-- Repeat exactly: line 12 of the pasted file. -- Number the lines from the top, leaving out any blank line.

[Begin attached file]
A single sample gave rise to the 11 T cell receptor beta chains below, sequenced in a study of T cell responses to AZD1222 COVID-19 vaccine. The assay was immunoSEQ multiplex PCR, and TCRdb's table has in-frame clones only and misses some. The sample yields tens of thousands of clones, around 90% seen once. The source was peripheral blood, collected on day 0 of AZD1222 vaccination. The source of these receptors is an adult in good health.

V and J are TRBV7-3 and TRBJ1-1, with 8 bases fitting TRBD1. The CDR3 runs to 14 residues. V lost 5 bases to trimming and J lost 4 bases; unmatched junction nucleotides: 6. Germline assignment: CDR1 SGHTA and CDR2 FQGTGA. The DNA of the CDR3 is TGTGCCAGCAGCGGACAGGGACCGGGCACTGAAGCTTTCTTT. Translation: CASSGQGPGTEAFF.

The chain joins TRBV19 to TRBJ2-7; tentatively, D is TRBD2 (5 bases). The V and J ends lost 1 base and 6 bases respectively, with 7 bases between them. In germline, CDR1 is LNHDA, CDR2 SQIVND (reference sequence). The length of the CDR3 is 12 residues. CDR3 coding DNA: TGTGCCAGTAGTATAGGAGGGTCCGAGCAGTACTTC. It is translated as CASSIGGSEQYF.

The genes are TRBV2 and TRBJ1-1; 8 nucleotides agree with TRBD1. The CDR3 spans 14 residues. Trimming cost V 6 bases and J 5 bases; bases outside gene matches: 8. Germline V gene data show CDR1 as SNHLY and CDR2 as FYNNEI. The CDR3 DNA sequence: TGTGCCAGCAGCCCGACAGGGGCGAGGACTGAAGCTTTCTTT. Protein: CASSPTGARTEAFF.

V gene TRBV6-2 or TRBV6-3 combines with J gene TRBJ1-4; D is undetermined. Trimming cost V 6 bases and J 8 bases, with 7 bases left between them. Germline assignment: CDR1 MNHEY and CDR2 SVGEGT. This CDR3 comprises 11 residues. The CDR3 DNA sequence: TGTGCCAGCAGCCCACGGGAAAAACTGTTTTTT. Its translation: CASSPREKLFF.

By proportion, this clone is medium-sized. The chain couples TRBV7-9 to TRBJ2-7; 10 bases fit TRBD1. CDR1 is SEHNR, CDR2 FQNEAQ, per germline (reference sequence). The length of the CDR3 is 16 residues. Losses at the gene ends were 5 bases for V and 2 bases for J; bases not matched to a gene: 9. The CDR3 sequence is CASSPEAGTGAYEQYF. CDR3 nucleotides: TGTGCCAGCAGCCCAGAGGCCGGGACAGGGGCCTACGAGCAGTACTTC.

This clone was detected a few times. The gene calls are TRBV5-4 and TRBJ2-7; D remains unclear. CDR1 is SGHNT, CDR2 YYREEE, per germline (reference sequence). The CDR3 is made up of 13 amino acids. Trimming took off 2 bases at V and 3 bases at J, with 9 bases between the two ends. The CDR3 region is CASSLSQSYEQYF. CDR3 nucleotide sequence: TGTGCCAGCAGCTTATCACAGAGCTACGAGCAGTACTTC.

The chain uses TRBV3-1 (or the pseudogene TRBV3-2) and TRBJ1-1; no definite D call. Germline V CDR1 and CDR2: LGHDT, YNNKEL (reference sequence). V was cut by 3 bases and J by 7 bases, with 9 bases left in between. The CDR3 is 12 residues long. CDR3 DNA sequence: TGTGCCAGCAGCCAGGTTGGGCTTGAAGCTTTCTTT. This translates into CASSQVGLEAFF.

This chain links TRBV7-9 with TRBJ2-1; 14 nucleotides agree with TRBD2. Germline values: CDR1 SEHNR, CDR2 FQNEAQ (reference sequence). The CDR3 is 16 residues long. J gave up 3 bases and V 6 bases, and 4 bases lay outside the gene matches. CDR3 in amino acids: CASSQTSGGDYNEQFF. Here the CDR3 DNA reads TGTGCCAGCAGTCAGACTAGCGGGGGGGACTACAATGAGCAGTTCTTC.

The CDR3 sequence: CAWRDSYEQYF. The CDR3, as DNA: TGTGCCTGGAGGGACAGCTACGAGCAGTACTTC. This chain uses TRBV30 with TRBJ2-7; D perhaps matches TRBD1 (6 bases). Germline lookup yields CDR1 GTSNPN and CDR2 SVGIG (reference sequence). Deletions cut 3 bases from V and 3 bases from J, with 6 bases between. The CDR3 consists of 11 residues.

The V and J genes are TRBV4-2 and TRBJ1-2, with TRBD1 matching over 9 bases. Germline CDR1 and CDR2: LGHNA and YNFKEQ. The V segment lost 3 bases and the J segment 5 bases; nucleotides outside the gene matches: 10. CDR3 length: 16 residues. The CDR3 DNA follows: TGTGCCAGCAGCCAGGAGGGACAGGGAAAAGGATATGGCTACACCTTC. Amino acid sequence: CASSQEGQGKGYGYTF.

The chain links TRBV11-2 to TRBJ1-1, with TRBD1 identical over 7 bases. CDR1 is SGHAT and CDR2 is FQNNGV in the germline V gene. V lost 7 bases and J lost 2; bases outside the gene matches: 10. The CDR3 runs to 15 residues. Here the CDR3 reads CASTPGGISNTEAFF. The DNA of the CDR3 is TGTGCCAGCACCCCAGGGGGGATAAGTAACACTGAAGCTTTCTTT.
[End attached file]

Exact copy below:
The chain links TRBV11-2 to TRBJ1-1, with TRBD1 identical over 7 bases. CDR1 is SGHAT and CDR2 is FQNNGV in the germline V gene. V lost 7 bases and J lost 2; bases outside the gene matches: 10. The CDR3 runs to 15 residues. Here the CDR3 reads CASTPGGISNTEAFF. The DNA of the CDR3 is TGTGCCAGCACCCCAGGGGGGATAAGTAACACTGAAGCTTTCTTT.